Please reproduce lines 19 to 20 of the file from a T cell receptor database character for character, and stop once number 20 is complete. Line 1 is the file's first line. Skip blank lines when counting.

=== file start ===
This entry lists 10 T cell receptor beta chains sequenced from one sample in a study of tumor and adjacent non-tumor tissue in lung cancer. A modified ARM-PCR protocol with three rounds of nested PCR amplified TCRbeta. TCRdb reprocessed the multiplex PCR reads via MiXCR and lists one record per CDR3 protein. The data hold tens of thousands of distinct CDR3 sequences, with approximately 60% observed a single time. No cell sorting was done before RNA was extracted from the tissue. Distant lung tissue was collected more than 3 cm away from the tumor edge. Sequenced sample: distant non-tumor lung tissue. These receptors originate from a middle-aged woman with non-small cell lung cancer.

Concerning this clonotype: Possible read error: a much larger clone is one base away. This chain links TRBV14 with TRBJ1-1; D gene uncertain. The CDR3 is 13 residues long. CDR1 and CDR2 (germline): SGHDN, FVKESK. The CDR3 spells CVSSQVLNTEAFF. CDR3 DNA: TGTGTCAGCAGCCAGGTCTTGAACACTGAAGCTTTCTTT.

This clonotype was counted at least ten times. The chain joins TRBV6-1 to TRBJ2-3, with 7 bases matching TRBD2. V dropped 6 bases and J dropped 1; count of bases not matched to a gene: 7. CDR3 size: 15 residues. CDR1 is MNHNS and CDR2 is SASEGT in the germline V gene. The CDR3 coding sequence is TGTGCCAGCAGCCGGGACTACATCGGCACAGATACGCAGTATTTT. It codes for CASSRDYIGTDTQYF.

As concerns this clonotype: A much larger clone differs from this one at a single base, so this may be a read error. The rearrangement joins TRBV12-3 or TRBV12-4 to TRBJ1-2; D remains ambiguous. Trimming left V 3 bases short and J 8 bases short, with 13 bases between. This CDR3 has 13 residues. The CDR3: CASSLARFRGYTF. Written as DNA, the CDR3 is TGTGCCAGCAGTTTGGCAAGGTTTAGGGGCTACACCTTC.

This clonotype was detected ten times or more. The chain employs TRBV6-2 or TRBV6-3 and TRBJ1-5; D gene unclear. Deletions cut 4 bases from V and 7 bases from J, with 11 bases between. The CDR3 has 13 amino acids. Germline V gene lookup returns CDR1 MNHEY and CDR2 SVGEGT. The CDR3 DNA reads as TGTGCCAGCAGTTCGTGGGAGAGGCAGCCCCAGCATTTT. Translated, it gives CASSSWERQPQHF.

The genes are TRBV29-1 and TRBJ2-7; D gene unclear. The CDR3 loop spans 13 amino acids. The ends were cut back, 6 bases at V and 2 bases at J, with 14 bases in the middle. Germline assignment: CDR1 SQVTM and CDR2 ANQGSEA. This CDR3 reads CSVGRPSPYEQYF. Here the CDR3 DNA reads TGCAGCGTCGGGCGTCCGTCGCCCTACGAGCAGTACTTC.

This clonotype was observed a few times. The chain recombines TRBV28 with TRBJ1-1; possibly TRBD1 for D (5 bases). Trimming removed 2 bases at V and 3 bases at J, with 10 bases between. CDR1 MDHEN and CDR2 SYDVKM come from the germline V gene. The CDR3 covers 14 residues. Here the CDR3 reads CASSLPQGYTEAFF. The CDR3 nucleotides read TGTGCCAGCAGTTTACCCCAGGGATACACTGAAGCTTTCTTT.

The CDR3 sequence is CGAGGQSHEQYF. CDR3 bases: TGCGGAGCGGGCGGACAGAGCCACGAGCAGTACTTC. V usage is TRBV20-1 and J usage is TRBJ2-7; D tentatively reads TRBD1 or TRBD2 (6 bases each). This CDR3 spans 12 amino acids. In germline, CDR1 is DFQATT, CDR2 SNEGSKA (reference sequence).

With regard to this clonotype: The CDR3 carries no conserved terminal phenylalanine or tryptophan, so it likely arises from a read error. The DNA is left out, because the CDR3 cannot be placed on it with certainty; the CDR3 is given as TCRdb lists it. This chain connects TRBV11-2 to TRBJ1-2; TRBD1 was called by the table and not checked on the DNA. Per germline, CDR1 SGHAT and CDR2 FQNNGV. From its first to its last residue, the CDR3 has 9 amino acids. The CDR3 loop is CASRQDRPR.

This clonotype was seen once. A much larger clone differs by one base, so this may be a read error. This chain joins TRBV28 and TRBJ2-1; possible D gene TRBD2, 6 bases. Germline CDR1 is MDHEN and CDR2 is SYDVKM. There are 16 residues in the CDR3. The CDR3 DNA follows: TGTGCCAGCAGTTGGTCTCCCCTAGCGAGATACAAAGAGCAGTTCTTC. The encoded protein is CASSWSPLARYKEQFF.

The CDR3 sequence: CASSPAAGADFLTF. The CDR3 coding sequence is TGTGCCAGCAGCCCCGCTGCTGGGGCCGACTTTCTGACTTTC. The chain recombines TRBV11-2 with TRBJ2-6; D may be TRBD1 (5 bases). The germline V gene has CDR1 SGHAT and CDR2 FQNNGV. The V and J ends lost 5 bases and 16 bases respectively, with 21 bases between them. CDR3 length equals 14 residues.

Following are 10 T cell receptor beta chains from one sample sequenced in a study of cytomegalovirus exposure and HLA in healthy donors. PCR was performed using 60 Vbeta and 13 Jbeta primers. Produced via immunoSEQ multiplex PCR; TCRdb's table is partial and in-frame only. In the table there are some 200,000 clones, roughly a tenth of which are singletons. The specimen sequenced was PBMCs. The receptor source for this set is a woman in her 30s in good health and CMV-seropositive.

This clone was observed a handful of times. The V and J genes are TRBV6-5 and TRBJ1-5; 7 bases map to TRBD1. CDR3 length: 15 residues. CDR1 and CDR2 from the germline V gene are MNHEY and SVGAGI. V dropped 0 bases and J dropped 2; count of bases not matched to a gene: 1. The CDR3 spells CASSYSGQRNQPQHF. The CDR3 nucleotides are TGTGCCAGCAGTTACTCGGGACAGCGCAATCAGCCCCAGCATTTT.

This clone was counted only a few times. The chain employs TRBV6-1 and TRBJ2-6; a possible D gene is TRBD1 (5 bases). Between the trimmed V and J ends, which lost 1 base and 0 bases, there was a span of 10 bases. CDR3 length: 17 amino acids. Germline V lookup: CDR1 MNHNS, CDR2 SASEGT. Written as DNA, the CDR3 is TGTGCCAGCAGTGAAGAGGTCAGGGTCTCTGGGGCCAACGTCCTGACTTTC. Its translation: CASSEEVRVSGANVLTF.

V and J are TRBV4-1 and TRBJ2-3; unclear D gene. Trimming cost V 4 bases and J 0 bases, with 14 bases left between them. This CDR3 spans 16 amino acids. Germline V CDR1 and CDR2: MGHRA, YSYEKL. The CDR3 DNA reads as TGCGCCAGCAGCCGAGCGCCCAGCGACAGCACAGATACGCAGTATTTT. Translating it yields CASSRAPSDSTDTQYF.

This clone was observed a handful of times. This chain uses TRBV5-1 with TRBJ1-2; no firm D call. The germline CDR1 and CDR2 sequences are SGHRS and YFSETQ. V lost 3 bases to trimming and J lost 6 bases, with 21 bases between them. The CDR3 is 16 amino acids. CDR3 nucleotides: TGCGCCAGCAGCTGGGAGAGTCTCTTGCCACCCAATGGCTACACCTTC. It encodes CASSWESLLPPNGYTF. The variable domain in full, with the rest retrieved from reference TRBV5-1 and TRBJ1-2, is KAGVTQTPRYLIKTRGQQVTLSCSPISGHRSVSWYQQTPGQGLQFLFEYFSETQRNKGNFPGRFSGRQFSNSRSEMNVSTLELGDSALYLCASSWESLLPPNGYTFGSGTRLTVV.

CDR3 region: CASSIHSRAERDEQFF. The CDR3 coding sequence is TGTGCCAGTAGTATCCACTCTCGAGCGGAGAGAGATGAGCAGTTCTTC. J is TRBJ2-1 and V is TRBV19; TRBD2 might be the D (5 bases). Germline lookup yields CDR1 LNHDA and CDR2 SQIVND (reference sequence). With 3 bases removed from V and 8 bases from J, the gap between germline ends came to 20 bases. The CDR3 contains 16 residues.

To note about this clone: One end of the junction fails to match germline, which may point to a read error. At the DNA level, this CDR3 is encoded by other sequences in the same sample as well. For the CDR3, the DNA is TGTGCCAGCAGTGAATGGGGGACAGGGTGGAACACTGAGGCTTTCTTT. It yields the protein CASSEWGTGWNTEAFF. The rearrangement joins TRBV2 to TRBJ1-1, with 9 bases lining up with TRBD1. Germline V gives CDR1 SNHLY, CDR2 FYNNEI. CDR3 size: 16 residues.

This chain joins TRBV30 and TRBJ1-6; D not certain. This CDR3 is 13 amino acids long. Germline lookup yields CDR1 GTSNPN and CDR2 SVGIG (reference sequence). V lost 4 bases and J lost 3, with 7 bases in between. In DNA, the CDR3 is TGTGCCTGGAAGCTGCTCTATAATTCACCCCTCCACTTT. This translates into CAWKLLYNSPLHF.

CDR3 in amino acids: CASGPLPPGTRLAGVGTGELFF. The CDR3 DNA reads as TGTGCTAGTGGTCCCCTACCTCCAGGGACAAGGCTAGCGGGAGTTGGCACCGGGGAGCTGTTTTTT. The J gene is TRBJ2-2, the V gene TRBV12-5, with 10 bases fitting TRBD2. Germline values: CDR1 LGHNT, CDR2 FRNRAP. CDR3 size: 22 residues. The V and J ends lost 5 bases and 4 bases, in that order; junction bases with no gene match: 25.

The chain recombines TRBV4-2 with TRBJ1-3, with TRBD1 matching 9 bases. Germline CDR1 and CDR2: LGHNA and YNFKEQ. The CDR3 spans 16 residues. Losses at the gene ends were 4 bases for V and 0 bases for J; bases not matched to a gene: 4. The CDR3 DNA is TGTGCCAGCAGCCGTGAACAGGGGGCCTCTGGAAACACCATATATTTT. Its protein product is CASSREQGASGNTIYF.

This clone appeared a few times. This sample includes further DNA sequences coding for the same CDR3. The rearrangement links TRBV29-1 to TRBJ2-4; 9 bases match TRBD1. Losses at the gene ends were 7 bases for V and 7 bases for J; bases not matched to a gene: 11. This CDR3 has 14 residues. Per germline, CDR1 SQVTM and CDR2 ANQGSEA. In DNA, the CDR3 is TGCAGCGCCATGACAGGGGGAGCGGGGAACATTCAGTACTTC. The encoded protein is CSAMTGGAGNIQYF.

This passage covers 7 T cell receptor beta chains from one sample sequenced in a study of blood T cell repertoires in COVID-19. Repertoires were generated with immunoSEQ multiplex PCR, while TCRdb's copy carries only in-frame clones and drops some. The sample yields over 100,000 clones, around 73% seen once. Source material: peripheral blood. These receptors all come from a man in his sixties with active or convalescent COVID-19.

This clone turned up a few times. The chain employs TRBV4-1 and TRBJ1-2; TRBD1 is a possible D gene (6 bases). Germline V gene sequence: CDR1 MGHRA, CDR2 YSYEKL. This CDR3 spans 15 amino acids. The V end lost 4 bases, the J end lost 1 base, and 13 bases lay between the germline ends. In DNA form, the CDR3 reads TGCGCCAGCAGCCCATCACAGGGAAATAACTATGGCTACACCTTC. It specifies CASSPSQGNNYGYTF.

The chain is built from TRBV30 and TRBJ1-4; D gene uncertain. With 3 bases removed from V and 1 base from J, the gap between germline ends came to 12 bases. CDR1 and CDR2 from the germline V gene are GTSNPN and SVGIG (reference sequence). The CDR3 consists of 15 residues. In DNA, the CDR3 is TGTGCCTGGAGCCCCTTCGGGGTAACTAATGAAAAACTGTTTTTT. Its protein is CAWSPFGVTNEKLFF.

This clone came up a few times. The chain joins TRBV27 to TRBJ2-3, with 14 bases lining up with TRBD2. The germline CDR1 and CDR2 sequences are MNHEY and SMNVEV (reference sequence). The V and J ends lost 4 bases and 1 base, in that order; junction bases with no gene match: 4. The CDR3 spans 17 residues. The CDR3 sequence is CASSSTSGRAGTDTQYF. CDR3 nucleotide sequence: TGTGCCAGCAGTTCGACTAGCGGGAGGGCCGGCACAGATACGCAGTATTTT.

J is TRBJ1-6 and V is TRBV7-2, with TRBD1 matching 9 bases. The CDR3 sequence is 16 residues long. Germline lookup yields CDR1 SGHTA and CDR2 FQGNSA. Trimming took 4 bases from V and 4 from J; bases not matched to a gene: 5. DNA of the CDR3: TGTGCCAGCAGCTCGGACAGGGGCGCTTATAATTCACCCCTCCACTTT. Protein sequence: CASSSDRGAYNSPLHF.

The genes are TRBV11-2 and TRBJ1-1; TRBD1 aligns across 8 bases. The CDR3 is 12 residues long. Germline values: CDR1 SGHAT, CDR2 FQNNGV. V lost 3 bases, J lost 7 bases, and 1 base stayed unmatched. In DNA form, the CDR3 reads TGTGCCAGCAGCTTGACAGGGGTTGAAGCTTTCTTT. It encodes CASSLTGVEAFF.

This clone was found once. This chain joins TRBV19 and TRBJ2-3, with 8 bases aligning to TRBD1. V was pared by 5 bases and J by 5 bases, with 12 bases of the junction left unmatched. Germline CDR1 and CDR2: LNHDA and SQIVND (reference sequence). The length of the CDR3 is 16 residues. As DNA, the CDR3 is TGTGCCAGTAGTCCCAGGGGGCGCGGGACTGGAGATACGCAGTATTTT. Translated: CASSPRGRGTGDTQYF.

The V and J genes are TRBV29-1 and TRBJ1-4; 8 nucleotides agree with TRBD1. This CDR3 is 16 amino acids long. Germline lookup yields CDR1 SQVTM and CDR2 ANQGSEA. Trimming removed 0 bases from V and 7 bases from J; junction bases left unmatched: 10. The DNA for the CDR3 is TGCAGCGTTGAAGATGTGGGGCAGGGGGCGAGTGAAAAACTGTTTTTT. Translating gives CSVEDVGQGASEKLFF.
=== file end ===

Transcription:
This chain joins TRBV30 and TRBJ1-6; D not certain. This CDR3 is 13 amino acids long. Germline lookup yields CDR1 GTSNPN and CDR2 SVGIG (reference sequence). V lost 4 bases and J lost 3, with 7 bases in between. In DNA, the CDR3 is TGTGCCTGGAAGCTGCTCTATAATTCACCCCTCCACTTT. This translates into CAWKLLYNSPLHF.

CDR3 in amino acids: CASGPLPPGTRLAGVGTGELFF. The CDR3 DNA reads as TGTGCTAGTGGTCCCCTACCTCCAGGGACAAGGCTAGCGGGAGTTGGCACCGGGGAGCTGTTTTTT. The J gene is TRBJ2-2, the V gene TRBV12-5, with 10 bases fitting TRBD2. Germline values: CDR1 LGHNT, CDR2 FRNRAP. CDR3 size: 22 residues. The V and J ends lost 5 bases and 4 bases, in that order; junction bases with no gene match: 25.